Babies on Drugs in America? 1984 Predicted it
by Chris Campbell
Why “two steps back, one step forward” can be a recipe for success… Over a million kids in America six years old and under are on psychiatric drugs — mostly to treat anxiety. Let that sink in. I have to ask. Is the U.S. really becoming this out of touch? And I mean that literally.
Author Ray Williams, a contributor to Psychology Today, offered an important question back in 2010: “In our desire to have a politically correct and safe social environment, or an environment of instant communication, have we lost sight of the most important aspect of human development and culture — physical touch?”
The science is in: After food, water and shelter, there’s little more important to kids, especially babies, than human contact. Without simple human contact, in fact, babies can die. This is the case, actually, to varying degrees, for all mammals.
In many litters of puppies and kittens, for example, there are sometimes one or two animals that come out enfeebled — as the “runts.”
The weakness of the runts, felt by the mother during nursing, is a sign to the mother it likely won’t survive. To make sure her genes have the best chance for survival, she must use her limited resources wisely. As a result, the mother doesn’t lick or nurture the runt. The mother still allows the runt to feed (other species don’t even go that far), but it refuses to show the runt affection.
It’s hard to understate how catastrophic this is for the runt. A certain amount of maternal licking and nuzzling is necessary. The affection, we now know, turns on the production of a certain growth hormone in the brain. Without it, food cannot be metabolized properly and healthy growth and development is impossible. If the runt continues to be ignored, even if it still gets plenty to eat, it will eventually shrivel up and die.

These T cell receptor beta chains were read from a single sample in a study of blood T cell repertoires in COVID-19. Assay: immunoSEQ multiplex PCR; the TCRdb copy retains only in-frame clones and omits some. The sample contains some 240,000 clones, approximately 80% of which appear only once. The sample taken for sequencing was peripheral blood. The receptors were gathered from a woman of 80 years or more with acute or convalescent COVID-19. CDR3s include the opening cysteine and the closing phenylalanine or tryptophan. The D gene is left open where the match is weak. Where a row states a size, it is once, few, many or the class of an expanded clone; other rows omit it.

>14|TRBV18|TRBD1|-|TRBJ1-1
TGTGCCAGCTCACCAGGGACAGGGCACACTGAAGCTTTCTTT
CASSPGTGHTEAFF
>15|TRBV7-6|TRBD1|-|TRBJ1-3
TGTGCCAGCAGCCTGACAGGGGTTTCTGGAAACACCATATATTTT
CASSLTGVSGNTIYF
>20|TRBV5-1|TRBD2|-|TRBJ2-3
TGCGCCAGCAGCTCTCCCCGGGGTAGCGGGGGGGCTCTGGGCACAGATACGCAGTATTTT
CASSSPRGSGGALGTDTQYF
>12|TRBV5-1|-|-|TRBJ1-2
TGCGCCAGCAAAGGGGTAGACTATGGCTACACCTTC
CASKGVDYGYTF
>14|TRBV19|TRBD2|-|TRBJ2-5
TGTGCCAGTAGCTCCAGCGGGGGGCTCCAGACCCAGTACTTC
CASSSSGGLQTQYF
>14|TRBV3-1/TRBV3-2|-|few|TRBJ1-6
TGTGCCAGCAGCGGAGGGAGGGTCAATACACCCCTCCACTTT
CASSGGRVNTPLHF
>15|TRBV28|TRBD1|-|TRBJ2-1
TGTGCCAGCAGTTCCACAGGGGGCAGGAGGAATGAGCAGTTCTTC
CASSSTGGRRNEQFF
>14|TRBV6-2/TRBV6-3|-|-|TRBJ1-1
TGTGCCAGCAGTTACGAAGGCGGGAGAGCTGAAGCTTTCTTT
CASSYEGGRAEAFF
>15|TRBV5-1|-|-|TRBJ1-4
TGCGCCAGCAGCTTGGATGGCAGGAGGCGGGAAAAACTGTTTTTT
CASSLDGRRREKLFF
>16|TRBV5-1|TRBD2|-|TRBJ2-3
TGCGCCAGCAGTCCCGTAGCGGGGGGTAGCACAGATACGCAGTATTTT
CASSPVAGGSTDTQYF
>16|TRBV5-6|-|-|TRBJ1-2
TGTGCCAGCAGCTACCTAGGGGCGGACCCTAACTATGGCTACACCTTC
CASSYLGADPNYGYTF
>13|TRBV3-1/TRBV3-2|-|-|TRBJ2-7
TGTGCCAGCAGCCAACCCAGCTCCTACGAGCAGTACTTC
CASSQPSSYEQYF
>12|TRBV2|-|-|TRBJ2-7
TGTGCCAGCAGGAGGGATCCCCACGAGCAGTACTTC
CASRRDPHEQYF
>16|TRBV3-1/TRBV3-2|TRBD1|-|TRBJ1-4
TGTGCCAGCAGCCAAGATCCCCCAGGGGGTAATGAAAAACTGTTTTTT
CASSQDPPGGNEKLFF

It’s the same for humans. Without human contact at the earliest of age, the immune system is essentially shot. The affected becomes vulnerable to all sorts of ailments and diseases.
But it’s not just babies…Human contact, in kids and adults, has been shown to ease pain, lift depression and may even, oddly enough, increase the odds that a team will win a game. And it’s the simplest thing. (Plus, it’s free!)
K.I.S.S.: When the Synthetic Gets in the Way
Indeed. In our headlong rush for “progress” in all forms, this is one aspect of our existence in which we need to “make great again,” rather than mindlessly perverting or opting for more synthetic versions. (Food and most medicine can also be added to this list, among other things.)
Progress, technological and otherwise, hold incredible potential to lift humanity to new heights — yet, if not done mindfully (which is the ideal role of conservatism, preserving that which is worthy of preservation), it can, without question, push us down to new lows. The latter is precisely what both George Orwell and Aldous Huxley were warning us about.
Dystopia would come first with a smile and promises of a vast utopia. And, so enamored we would be, we wouldn’t even notice the glimmering of its fangs until, of course, it was too late.
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